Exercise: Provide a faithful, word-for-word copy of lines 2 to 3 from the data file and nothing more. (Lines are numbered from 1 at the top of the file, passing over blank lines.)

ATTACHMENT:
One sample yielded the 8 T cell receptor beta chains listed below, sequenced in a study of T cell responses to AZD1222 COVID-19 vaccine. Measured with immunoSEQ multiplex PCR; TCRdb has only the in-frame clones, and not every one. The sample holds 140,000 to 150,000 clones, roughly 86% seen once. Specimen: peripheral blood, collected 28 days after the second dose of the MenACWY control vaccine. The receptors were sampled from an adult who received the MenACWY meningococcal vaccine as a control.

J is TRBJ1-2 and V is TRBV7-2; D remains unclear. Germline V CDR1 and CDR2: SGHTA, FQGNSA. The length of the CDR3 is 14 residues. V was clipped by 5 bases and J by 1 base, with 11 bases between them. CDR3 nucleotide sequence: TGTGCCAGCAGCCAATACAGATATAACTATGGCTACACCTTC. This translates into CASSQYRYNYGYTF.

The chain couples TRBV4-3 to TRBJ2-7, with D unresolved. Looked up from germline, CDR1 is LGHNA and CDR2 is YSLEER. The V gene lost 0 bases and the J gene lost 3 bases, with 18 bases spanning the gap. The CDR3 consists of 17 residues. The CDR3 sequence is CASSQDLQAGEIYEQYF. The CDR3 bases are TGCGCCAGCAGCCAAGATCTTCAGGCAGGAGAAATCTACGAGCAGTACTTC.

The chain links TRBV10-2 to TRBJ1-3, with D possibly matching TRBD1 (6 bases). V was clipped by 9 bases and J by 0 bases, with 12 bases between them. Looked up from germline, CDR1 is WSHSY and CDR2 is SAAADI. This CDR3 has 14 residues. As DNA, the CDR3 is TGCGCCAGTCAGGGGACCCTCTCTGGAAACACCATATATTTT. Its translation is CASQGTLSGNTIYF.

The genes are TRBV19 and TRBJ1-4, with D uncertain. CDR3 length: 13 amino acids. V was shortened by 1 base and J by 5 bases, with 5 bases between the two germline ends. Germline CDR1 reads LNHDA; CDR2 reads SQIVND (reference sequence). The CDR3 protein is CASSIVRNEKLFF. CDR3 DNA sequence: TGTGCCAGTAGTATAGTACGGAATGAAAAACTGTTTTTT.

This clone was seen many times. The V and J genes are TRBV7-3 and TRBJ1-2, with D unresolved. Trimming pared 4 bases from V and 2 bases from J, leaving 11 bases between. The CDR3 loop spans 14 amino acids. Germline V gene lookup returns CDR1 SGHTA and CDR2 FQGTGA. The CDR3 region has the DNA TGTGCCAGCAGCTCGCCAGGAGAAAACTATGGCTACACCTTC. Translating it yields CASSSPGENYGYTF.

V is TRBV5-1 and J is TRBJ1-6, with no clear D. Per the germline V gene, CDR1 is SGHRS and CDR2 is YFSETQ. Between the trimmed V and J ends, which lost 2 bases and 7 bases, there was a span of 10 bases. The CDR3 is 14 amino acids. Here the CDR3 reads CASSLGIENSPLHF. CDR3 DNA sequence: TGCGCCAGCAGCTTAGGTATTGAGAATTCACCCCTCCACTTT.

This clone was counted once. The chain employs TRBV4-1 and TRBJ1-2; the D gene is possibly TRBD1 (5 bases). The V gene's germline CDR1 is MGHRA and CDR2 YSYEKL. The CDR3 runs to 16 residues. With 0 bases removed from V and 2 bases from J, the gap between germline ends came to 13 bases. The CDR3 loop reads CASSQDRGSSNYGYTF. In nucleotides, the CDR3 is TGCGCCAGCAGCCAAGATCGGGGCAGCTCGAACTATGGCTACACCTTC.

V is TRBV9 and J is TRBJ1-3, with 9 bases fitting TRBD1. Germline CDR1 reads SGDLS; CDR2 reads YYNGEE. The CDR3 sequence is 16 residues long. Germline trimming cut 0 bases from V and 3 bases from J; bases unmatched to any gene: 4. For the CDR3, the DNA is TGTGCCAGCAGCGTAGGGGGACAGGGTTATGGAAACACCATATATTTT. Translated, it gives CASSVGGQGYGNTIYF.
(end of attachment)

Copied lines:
J is TRBJ1-2 and V is TRBV7-2; D remains unclear. Germline V CDR1 and CDR2: SGHTA, FQGNSA. The length of the CDR3 is 14 residues. V was clipped by 5 bases and J by 1 base, with 11 bases between them. CDR3 nucleotide sequence: TGTGCCAGCAGCCAATACAGATATAACTATGGCTACACCTTC. This translates into CASSQYRYNYGYTF.

The chain couples TRBV4-3 to TRBJ2-7, with D unresolved. Looked up from germline, CDR1 is LGHNA and CDR2 is YSLEER. The V gene lost 0 bases and the J gene lost 3 bases, with 18 bases spanning the gap. The CDR3 consists of 17 residues. The CDR3 sequence is CASSQDLQAGEIYEQYF. The CDR3 bases are TGCGCCAGCAGCCAAGATCTTCAGGCAGGAGAAATCTACGAGCAGTACTTC.